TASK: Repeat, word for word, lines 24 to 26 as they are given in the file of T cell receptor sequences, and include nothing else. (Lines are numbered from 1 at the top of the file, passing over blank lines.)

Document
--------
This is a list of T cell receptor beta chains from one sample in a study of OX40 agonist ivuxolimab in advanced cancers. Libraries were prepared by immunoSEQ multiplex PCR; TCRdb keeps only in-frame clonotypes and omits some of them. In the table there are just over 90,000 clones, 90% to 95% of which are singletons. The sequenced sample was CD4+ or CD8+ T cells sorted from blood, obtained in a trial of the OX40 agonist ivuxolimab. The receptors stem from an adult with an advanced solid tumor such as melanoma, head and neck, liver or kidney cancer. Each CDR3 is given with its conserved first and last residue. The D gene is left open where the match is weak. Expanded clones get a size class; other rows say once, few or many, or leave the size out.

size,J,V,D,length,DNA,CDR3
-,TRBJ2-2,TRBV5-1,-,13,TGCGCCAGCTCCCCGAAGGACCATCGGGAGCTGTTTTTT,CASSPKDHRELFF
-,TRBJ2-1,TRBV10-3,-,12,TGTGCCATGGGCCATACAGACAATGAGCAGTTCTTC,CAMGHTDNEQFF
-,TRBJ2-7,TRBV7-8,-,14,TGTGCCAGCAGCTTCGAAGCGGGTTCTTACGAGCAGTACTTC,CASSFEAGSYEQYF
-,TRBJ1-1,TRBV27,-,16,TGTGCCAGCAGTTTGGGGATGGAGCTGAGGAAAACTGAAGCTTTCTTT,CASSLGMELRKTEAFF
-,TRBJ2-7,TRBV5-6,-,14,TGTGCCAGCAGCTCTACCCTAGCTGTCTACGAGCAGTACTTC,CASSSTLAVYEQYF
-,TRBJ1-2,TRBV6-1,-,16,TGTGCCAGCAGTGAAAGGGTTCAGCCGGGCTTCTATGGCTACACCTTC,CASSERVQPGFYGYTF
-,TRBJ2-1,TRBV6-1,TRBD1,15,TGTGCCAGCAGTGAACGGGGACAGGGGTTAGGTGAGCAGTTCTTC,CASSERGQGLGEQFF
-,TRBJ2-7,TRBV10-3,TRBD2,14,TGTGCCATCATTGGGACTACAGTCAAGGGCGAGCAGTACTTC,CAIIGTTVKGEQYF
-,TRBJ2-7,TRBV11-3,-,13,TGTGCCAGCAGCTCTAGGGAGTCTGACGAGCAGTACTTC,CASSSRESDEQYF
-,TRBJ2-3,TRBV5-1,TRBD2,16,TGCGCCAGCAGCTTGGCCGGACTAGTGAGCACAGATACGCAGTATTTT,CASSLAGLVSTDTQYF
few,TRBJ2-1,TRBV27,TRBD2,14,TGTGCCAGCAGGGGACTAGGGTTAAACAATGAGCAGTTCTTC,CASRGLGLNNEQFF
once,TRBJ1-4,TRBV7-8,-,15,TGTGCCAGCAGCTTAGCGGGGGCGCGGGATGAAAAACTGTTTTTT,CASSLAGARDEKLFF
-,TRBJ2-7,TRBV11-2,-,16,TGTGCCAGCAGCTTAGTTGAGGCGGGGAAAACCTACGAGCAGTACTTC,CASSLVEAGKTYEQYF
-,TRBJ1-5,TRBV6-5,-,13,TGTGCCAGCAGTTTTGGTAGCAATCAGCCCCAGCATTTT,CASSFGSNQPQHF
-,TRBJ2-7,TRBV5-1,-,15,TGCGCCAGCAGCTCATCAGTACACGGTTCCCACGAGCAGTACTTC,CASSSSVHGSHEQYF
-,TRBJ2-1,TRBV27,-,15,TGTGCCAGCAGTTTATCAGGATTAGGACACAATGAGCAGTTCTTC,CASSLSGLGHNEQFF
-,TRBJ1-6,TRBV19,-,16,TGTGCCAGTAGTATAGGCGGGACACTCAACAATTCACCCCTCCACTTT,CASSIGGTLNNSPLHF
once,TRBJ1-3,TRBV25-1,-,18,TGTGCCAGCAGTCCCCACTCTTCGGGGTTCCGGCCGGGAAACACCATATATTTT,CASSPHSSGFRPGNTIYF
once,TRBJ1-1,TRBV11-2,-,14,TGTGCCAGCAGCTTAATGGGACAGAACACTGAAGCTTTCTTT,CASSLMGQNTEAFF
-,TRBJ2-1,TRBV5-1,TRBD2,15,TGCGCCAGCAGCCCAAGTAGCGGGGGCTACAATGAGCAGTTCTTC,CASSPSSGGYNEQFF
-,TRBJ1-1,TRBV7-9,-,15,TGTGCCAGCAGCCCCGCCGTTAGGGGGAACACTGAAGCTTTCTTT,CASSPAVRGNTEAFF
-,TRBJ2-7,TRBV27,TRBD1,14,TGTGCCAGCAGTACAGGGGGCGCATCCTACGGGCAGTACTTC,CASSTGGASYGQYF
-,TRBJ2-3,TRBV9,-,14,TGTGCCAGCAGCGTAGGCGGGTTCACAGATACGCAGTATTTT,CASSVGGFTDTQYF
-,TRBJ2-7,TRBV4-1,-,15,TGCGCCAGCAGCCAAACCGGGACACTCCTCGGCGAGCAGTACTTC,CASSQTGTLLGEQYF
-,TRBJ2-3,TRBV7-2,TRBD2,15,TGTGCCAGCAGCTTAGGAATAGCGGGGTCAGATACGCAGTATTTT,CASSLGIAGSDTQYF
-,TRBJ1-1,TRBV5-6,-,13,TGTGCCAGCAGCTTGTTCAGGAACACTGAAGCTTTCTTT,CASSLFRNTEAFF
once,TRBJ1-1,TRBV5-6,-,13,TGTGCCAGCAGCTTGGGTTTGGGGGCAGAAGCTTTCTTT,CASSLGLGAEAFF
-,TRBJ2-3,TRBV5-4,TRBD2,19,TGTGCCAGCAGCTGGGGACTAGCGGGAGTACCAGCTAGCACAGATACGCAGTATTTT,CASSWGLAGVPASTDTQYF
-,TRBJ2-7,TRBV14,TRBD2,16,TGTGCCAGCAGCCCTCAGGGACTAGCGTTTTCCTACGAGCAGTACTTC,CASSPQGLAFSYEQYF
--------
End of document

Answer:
-,TRBJ2-7,TRBV27,TRBD1,14,TGTGCCAGCAGTACAGGGGGCGCATCCTACGGGCAGTACTTC,CASSTGGASYGQYF
-,TRBJ2-3,TRBV9,-,14,TGTGCCAGCAGCGTAGGCGGGTTCACAGATACGCAGTATTTT,CASSVGGFTDTQYF
-,TRBJ2-7,TRBV4-1,-,15,TGCGCCAGCAGCCAAACCGGGACACTCCTCGGCGAGCAGTACTTC,CASSQTGTLLGEQYF